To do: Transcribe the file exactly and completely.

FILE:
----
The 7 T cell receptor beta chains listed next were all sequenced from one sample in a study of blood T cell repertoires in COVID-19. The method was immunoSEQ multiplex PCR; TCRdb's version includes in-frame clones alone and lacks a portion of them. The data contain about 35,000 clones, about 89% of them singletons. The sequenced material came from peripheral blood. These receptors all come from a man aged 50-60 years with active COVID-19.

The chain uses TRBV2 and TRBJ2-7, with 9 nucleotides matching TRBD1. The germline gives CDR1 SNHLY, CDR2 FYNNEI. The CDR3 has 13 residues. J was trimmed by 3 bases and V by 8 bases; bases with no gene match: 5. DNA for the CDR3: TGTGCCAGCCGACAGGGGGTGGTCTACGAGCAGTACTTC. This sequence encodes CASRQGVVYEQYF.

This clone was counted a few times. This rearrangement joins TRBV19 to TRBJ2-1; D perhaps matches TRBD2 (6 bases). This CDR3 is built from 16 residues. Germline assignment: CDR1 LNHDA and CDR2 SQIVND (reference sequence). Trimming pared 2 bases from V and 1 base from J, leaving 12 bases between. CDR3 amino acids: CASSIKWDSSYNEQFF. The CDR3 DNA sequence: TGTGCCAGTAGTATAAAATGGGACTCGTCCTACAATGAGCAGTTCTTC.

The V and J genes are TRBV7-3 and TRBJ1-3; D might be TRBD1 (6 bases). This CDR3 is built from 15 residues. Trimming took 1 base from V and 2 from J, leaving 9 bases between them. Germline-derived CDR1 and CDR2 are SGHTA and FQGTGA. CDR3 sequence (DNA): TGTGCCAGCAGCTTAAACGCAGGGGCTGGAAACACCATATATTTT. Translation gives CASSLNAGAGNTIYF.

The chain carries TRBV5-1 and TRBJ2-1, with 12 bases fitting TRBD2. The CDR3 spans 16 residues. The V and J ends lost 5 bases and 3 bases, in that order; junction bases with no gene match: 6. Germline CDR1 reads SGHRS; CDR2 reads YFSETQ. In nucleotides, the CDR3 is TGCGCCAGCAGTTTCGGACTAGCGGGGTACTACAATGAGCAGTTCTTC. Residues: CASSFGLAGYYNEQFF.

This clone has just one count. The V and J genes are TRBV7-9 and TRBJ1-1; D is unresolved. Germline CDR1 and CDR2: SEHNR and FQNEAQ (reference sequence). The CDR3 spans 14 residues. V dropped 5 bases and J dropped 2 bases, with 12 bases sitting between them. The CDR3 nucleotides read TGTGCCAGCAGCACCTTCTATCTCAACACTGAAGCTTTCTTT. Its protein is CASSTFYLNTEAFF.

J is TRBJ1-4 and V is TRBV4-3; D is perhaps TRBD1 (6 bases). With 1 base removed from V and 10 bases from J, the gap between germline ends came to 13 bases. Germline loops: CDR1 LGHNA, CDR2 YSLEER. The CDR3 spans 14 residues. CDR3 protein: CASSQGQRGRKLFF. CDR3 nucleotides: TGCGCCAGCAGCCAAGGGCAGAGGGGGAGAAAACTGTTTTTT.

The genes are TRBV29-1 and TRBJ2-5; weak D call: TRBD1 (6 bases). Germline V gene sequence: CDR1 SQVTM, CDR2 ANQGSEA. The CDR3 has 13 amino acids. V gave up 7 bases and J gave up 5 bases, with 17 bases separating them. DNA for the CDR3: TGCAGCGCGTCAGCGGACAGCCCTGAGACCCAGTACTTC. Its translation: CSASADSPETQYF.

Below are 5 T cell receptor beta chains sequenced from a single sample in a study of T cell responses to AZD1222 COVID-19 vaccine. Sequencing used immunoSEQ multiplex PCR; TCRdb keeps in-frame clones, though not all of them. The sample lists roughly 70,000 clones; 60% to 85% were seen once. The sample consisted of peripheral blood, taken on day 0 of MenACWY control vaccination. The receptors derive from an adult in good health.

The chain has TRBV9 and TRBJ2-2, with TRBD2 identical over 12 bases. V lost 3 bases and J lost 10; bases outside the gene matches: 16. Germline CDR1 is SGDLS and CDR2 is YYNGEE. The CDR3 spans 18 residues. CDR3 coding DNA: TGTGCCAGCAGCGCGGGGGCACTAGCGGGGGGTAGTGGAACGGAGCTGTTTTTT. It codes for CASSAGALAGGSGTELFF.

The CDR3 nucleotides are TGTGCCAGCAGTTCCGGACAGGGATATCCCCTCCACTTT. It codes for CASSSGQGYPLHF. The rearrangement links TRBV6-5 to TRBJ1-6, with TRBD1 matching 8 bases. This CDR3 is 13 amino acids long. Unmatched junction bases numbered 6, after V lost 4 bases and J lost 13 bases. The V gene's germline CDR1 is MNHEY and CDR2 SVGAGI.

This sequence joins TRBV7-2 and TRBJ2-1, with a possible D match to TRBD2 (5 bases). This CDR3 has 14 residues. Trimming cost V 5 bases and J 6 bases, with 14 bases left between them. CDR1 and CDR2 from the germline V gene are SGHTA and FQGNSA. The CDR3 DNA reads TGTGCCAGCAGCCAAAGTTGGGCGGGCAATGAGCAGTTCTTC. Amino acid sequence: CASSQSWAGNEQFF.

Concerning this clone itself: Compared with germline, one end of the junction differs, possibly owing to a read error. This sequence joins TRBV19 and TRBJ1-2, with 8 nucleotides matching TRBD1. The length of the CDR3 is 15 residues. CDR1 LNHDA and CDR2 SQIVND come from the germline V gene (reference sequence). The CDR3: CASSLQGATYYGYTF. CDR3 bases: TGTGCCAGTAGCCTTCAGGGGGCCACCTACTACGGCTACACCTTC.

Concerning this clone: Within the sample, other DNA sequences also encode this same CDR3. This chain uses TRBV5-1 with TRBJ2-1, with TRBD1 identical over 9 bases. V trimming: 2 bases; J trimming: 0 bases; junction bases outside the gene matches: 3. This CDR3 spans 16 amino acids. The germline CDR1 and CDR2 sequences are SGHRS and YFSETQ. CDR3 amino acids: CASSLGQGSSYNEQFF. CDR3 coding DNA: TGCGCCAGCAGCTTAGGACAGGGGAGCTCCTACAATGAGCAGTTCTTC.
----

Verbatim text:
The 7 T cell receptor beta chains listed next were all sequenced from one sample in a study of blood T cell repertoires in COVID-19. The method was immunoSEQ multiplex PCR; TCRdb's version includes in-frame clones alone and lacks a portion of them. The data contain about 35,000 clones, about 89% of them singletons. The sequenced material came from peripheral blood. These receptors all come from a man aged 50-60 years with active COVID-19.

The chain uses TRBV2 and TRBJ2-7, with 9 nucleotides matching TRBD1. The germline gives CDR1 SNHLY, CDR2 FYNNEI. The CDR3 has 13 residues. J was trimmed by 3 bases and V by 8 bases; bases with no gene match: 5. DNA for the CDR3: TGTGCCAGCCGACAGGGGGTGGTCTACGAGCAGTACTTC. This sequence encodes CASRQGVVYEQYF.

This clone was counted a few times. This rearrangement joins TRBV19 to TRBJ2-1; D perhaps matches TRBD2 (6 bases). This CDR3 is built from 16 residues. Germline assignment: CDR1 LNHDA and CDR2 SQIVND (reference sequence). Trimming pared 2 bases from V and 1 base from J, leaving 12 bases between. CDR3 amino acids: CASSIKWDSSYNEQFF. The CDR3 DNA sequence: TGTGCCAGTAGTATAAAATGGGACTCGTCCTACAATGAGCAGTTCTTC.

The V and J genes are TRBV7-3 and TRBJ1-3; D might be TRBD1 (6 bases). This CDR3 is built from 15 residues. Trimming took 1 base from V and 2 from J, leaving 9 bases between them. Germline-derived CDR1 and CDR2 are SGHTA and FQGTGA. CDR3 sequence (DNA): TGTGCCAGCAGCTTAAACGCAGGGGCTGGAAACACCATATATTTT. Translation gives CASSLNAGAGNTIYF.

The chain carries TRBV5-1 and TRBJ2-1, with 12 bases fitting TRBD2. The CDR3 spans 16 residues. The V and J ends lost 5 bases and 3 bases, in that order; junction bases with no gene match: 6. Germline CDR1 reads SGHRS; CDR2 reads YFSETQ. In nucleotides, the CDR3 is TGCGCCAGCAGTTTCGGACTAGCGGGGTACTACAATGAGCAGTTCTTC. Residues: CASSFGLAGYYNEQFF.

This clone has just one count. The V and J genes are TRBV7-9 and TRBJ1-1; D is unresolved. Germline CDR1 and CDR2: SEHNR and FQNEAQ (reference sequence). The CDR3 spans 14 residues. V dropped 5 bases and J dropped 2 bases, with 12 bases sitting between them. The CDR3 nucleotides read TGTGCCAGCAGCACCTTCTATCTCAACACTGAAGCTTTCTTT. Its protein is CASSTFYLNTEAFF.

J is TRBJ1-4 and V is TRBV4-3; D is perhaps TRBD1 (6 bases). With 1 base removed from V and 10 bases from J, the gap between germline ends came to 13 bases. Germline loops: CDR1 LGHNA, CDR2 YSLEER. The CDR3 spans 14 residues. CDR3 protein: CASSQGQRGRKLFF. CDR3 nucleotides: TGCGCCAGCAGCCAAGGGCAGAGGGGGAGAAAACTGTTTTTT.

The genes are TRBV29-1 and TRBJ2-5; weak D call: TRBD1 (6 bases). Germline V gene sequence: CDR1 SQVTM, CDR2 ANQGSEA. The CDR3 has 13 amino acids. V gave up 7 bases and J gave up 5 bases, with 17 bases separating them. DNA for the CDR3: TGCAGCGCGTCAGCGGACAGCCCTGAGACCCAGTACTTC. Its translation: CSASADSPETQYF.

Below are 5 T cell receptor beta chains sequenced from a single sample in a study of T cell responses to AZD1222 COVID-19 vaccine. Sequencing used immunoSEQ multiplex PCR; TCRdb keeps in-frame clones, though not all of them. The sample lists roughly 70,000 clones; 60% to 85% were seen once. The sample consisted of peripheral blood, taken on day 0 of MenACWY control vaccination. The receptors derive from an adult in good health.

The chain has TRBV9 and TRBJ2-2, with TRBD2 identical over 12 bases. V lost 3 bases and J lost 10; bases outside the gene matches: 16. Germline CDR1 is SGDLS and CDR2 is YYNGEE. The CDR3 spans 18 residues. CDR3 coding DNA: TGTGCCAGCAGCGCGGGGGCACTAGCGGGGGGTAGTGGAACGGAGCTGTTTTTT. It codes for CASSAGALAGGSGTELFF.

The CDR3 nucleotides are TGTGCCAGCAGTTCCGGACAGGGATATCCCCTCCACTTT. It codes for CASSSGQGYPLHF. The rearrangement links TRBV6-5 to TRBJ1-6, with TRBD1 matching 8 bases. This CDR3 is 13 amino acids long. Unmatched junction bases numbered 6, after V lost 4 bases and J lost 13 bases. The V gene's germline CDR1 is MNHEY and CDR2 SVGAGI.

This sequence joins TRBV7-2 and TRBJ2-1, with a possible D match to TRBD2 (5 bases). This CDR3 has 14 residues. Trimming cost V 5 bases and J 6 bases, with 14 bases left between them. CDR1 and CDR2 from the germline V gene are SGHTA and FQGNSA. The CDR3 DNA reads TGTGCCAGCAGCCAAAGTTGGGCGGGCAATGAGCAGTTCTTC. Amino acid sequence: CASSQSWAGNEQFF.

Concerning this clone itself: Compared with germline, one end of the junction differs, possibly owing to a read error. This sequence joins TRBV19 and TRBJ1-2, with 8 nucleotides matching TRBD1. The length of the CDR3 is 15 residues. CDR1 LNHDA and CDR2 SQIVND come from the germline V gene (reference sequence). The CDR3: CASSLQGATYYGYTF. CDR3 bases: TGTGCCAGTAGCCTTCAGGGGGCCACCTACTACGGCTACACCTTC.

Concerning this clone: Within the sample, other DNA sequences also encode this same CDR3. This chain uses TRBV5-1 with TRBJ2-1, with TRBD1 identical over 9 bases. V trimming: 2 bases; J trimming: 0 bases; junction bases outside the gene matches: 3. This CDR3 spans 16 amino acids. The germline CDR1 and CDR2 sequences are SGHRS and YFSETQ. CDR3 amino acids: CASSLGQGSSYNEQFF. CDR3 coding DNA: TGCGCCAGCAGCTTAGGACAGGGGAGCTCCTACAATGAGCAGTTCTTC.